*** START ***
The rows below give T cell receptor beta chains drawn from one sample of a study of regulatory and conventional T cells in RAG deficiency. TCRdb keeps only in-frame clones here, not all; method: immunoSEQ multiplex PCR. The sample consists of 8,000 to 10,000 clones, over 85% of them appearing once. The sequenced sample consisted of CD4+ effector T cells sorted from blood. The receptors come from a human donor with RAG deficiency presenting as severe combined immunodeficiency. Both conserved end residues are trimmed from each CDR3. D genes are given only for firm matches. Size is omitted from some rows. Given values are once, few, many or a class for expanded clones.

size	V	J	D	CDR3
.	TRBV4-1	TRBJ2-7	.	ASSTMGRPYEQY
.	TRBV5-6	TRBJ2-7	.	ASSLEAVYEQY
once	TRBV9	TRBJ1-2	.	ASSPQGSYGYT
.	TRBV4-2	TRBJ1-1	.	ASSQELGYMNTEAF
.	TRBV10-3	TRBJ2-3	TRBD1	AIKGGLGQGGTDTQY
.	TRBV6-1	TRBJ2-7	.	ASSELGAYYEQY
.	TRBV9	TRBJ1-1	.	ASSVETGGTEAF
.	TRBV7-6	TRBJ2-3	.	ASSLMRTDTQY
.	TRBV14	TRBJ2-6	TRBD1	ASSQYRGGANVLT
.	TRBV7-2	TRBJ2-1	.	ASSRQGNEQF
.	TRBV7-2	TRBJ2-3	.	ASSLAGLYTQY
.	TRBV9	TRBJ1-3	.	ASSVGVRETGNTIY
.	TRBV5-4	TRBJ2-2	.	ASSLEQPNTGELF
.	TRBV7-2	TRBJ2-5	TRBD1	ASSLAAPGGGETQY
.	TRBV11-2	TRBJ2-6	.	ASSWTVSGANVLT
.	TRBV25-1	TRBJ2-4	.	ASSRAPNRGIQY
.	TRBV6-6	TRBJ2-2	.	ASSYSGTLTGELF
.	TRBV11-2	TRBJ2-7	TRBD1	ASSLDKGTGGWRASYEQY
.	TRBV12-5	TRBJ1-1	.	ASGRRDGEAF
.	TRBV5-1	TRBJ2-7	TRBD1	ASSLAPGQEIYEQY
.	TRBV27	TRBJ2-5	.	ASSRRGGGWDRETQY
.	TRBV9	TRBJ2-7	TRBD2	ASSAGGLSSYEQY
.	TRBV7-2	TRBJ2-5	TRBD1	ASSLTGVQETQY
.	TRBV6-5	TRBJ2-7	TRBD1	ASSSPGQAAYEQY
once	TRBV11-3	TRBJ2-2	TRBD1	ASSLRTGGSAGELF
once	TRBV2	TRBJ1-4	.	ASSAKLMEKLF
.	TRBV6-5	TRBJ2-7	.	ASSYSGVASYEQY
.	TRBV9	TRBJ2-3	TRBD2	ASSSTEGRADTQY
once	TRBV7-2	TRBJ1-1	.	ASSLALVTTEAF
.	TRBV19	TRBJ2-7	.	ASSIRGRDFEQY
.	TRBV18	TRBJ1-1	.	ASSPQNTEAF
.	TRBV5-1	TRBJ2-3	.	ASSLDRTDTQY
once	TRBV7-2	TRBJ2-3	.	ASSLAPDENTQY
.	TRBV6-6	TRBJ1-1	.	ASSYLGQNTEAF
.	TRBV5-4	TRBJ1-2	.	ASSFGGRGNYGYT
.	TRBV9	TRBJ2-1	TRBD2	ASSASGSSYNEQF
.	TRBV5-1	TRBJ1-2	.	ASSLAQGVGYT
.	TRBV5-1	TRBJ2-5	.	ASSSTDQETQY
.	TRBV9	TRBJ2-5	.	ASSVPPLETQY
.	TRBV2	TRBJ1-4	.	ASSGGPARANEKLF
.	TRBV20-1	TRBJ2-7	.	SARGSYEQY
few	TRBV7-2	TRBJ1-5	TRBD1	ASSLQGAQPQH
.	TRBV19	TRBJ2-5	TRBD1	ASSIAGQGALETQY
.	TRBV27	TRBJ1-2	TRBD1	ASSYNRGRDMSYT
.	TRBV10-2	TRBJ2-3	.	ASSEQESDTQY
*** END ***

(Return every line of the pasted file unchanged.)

The rows below give T cell receptor beta chains drawn from one sample of a study of regulatory and conventional T cells in RAG deficiency. TCRdb keeps only in-frame clones here, not all; method: immunoSEQ multiplex PCR. The sample consists of 8,000 to 10,000 clones, over 85% of them appearing once. The sequenced sample consisted of CD4+ effector T cells sorted from blood. The receptors come from a human donor with RAG deficiency presenting as severe combined immunodeficiency. Both conserved end residues are trimmed from each CDR3. D genes are given only for firm matches. Size is omitted from some rows. Given values are once, few, many or a class for expanded clones.

size	V	J	D	CDR3
.	TRBV4-1	TRBJ2-7	.	ASSTMGRPYEQY
.	TRBV5-6	TRBJ2-7	.	ASSLEAVYEQY
once	TRBV9	TRBJ1-2	.	ASSPQGSYGYT
.	TRBV4-2	TRBJ1-1	.	ASSQELGYMNTEAF
.	TRBV10-3	TRBJ2-3	TRBD1	AIKGGLGQGGTDTQY
.	TRBV6-1	TRBJ2-7	.	ASSELGAYYEQY
.	TRBV9	TRBJ1-1	.	ASSVETGGTEAF
.	TRBV7-6	TRBJ2-3	.	ASSLMRTDTQY
.	TRBV14	TRBJ2-6	TRBD1	ASSQYRGGANVLT
.	TRBV7-2	TRBJ2-1	.	ASSRQGNEQF
.	TRBV7-2	TRBJ2-3	.	ASSLAGLYTQY
.	TRBV9	TRBJ1-3	.	ASSVGVRETGNTIY
.	TRBV5-4	TRBJ2-2	.	ASSLEQPNTGELF
.	TRBV7-2	TRBJ2-5	TRBD1	ASSLAAPGGGETQY
.	TRBV11-2	TRBJ2-6	.	ASSWTVSGANVLT
.	TRBV25-1	TRBJ2-4	.	ASSRAPNRGIQY
.	TRBV6-6	TRBJ2-2	.	ASSYSGTLTGELF
.	TRBV11-2	TRBJ2-7	TRBD1	ASSLDKGTGGWRASYEQY
.	TRBV12-5	TRBJ1-1	.	ASGRRDGEAF
.	TRBV5-1	TRBJ2-7	TRBD1	ASSLAPGQEIYEQY
.	TRBV27	TRBJ2-5	.	ASSRRGGGWDRETQY
.	TRBV9	TRBJ2-7	TRBD2	ASSAGGLSSYEQY
.	TRBV7-2	TRBJ2-5	TRBD1	ASSLTGVQETQY
.	TRBV6-5	TRBJ2-7	TRBD1	ASSSPGQAAYEQY
once	TRBV11-3	TRBJ2-2	TRBD1	ASSLRTGGSAGELF
once	TRBV2	TRBJ1-4	.	ASSAKLMEKLF
.	TRBV6-5	TRBJ2-7	.	ASSYSGVASYEQY
.	TRBV9	TRBJ2-3	TRBD2	ASSSTEGRADTQY
once	TRBV7-2	TRBJ1-1	.	ASSLALVTTEAF
.	TRBV19	TRBJ2-7	.	ASSIRGRDFEQY
.	TRBV18	TRBJ1-1	.	ASSPQNTEAF
.	TRBV5-1	TRBJ2-3	.	ASSLDRTDTQY
once	TRBV7-2	TRBJ2-3	.	ASSLAPDENTQY
.	TRBV6-6	TRBJ1-1	.	ASSYLGQNTEAF
.	TRBV5-4	TRBJ1-2	.	ASSFGGRGNYGYT
.	TRBV9	TRBJ2-1	TRBD2	ASSASGSSYNEQF
.	TRBV5-1	TRBJ1-2	.	ASSLAQGVGYT
.	TRBV5-1	TRBJ2-5	.	ASSSTDQETQY
.	TRBV9	TRBJ2-5	.	ASSVPPLETQY
.	TRBV2	TRBJ1-4	.	ASSGGPARANEKLF
.	TRBV20-1	TRBJ2-7	.	SARGSYEQY
few	TRBV7-2	TRBJ1-5	TRBD1	ASSLQGAQPQH
.	TRBV19	TRBJ2-5	TRBD1	ASSIAGQGALETQY
.	TRBV27	TRBJ1-2	TRBD1	ASSYNRGRDMSYT
.	TRBV10-2	TRBJ2-3	.	ASSEQESDTQY